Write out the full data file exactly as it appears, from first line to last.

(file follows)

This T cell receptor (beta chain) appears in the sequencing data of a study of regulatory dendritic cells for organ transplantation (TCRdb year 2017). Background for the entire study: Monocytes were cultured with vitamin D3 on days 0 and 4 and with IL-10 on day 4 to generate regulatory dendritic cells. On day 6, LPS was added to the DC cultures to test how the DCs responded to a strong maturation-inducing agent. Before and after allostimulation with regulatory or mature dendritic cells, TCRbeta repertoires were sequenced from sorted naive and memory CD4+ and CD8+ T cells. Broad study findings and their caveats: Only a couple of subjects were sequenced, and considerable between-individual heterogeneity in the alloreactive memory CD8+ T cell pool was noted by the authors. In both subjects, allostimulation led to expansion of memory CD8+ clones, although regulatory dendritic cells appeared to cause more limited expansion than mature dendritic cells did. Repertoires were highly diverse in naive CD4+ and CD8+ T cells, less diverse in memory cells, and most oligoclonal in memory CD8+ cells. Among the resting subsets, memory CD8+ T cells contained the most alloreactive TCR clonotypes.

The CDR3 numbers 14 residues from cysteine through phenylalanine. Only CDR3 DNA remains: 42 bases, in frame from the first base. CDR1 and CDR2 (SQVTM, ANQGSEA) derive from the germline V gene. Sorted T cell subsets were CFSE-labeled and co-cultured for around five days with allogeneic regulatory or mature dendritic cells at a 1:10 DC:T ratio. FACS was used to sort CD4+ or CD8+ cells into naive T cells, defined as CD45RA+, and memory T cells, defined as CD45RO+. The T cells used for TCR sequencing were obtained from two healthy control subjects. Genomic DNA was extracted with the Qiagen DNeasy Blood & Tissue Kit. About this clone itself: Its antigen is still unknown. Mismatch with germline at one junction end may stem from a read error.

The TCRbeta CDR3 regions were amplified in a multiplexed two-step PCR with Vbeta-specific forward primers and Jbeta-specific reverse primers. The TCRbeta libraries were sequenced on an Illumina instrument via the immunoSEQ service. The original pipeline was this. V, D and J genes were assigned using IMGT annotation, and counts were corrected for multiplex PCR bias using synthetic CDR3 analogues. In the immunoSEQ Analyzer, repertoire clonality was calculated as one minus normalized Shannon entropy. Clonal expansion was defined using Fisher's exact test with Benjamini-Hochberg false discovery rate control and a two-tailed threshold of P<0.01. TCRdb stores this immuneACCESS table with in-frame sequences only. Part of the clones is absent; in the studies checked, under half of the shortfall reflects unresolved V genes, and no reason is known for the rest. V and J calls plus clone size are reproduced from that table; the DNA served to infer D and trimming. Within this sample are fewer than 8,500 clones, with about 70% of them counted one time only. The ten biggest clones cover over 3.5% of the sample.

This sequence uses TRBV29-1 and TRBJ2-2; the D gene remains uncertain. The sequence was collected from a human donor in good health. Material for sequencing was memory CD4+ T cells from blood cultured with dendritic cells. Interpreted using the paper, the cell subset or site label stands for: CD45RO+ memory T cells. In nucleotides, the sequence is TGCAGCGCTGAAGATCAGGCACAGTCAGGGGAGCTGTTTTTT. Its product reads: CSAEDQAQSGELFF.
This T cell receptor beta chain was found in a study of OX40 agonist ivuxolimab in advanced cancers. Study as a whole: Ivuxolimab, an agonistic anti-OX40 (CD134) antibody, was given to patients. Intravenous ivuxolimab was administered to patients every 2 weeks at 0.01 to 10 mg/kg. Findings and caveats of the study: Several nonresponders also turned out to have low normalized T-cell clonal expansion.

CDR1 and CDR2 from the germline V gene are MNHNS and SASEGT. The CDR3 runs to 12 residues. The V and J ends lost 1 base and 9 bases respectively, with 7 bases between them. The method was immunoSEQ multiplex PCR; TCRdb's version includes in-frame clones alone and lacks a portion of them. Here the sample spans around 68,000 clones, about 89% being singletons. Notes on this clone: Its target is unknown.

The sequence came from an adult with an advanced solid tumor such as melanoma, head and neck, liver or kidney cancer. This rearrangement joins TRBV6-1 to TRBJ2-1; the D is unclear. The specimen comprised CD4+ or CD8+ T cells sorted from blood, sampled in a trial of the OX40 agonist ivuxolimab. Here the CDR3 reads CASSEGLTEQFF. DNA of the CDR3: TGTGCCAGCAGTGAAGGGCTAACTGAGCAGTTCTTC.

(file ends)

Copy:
This T cell receptor (beta chain) appears in the sequencing data of a study of regulatory dendritic cells for organ transplantation (TCRdb year 2017). Background for the entire study: Monocytes were cultured with vitamin D3 on days 0 and 4 and with IL-10 on day 4 to generate regulatory dendritic cells. On day 6, LPS was added to the DC cultures to test how the DCs responded to a strong maturation-inducing agent. Before and after allostimulation with regulatory or mature dendritic cells, TCRbeta repertoires were sequenced from sorted naive and memory CD4+ and CD8+ T cells. Broad study findings and their caveats: Only a couple of subjects were sequenced, and considerable between-individual heterogeneity in the alloreactive memory CD8+ T cell pool was noted by the authors. In both subjects, allostimulation led to expansion of memory CD8+ clones, although regulatory dendritic cells appeared to cause more limited expansion than mature dendritic cells did. Repertoires were highly diverse in naive CD4+ and CD8+ T cells, less diverse in memory cells, and most oligoclonal in memory CD8+ cells. Among the resting subsets, memory CD8+ T cells contained the most alloreactive TCR clonotypes.

The CDR3 numbers 14 residues from cysteine through phenylalanine. Only CDR3 DNA remains: 42 bases, in frame from the first base. CDR1 and CDR2 (SQVTM, ANQGSEA) derive from the germline V gene. Sorted T cell subsets were CFSE-labeled and co-cultured for around five days with allogeneic regulatory or mature dendritic cells at a 1:10 DC:T ratio. FACS was used to sort CD4+ or CD8+ cells into naive T cells, defined as CD45RA+, and memory T cells, defined as CD45RO+. The T cells used for TCR sequencing were obtained from two healthy control subjects. Genomic DNA was extracted with the Qiagen DNeasy Blood & Tissue Kit. About this clone itself: Its antigen is still unknown. Mismatch with germline at one junction end may stem from a read error.

The TCRbeta CDR3 regions were amplified in a multiplexed two-step PCR with Vbeta-specific forward primers and Jbeta-specific reverse primers. The TCRbeta libraries were sequenced on an Illumina instrument via the immunoSEQ service. The original pipeline was this. V, D and J genes were assigned using IMGT annotation, and counts were corrected for multiplex PCR bias using synthetic CDR3 analogues. In the immunoSEQ Analyzer, repertoire clonality was calculated as one minus normalized Shannon entropy. Clonal expansion was defined using Fisher's exact test with Benjamini-Hochberg false discovery rate control and a two-tailed threshold of P<0.01. TCRdb stores this immuneACCESS table with in-frame sequences only. Part of the clones is absent; in the studies checked, under half of the shortfall reflects unresolved V genes, and no reason is known for the rest. V and J calls plus clone size are reproduced from that table; the DNA served to infer D and trimming. Within this sample are fewer than 8,500 clones, with about 70% of them counted one time only. The ten biggest clones cover over 3.5% of the sample.

This sequence uses TRBV29-1 and TRBJ2-2; the D gene remains uncertain. The sequence was collected from a human donor in good health. Material for sequencing was memory CD4+ T cells from blood cultured with dendritic cells. Interpreted using the paper, the cell subset or site label stands for: CD45RO+ memory T cells. In nucleotides, the sequence is TGCAGCGCTGAAGATCAGGCACAGTCAGGGGAGCTGTTTTTT. Its product reads: CSAEDQAQSGELFF.
This T cell receptor beta chain was found in a study of OX40 agonist ivuxolimab in advanced cancers. Study as a whole: Ivuxolimab, an agonistic anti-OX40 (CD134) antibody, was given to patients. Intravenous ivuxolimab was administered to patients every 2 weeks at 0.01 to 10 mg/kg. Findings and caveats of the study: Several nonresponders also turned out to have low normalized T-cell clonal expansion.

CDR1 and CDR2 from the germline V gene are MNHNS and SASEGT. The CDR3 runs to 12 residues. The V and J ends lost 1 base and 9 bases respectively, with 7 bases between them. The method was immunoSEQ multiplex PCR; TCRdb's version includes in-frame clones alone and lacks a portion of them. Here the sample spans around 68,000 clones, about 89% being singletons. Notes on this clone: Its target is unknown.

The sequence came from an adult with an advanced solid tumor such as melanoma, head and neck, liver or kidney cancer. This rearrangement joins TRBV6-1 to TRBJ2-1; the D is unclear. The specimen comprised CD4+ or CD8+ T cells sorted from blood, sampled in a trial of the OX40 agonist ivuxolimab. Here the CDR3 reads CASSEGLTEQFF. DNA of the CDR3: TGTGCCAGCAGTGAAGGGCTAACTGAGCAGTTCTTC.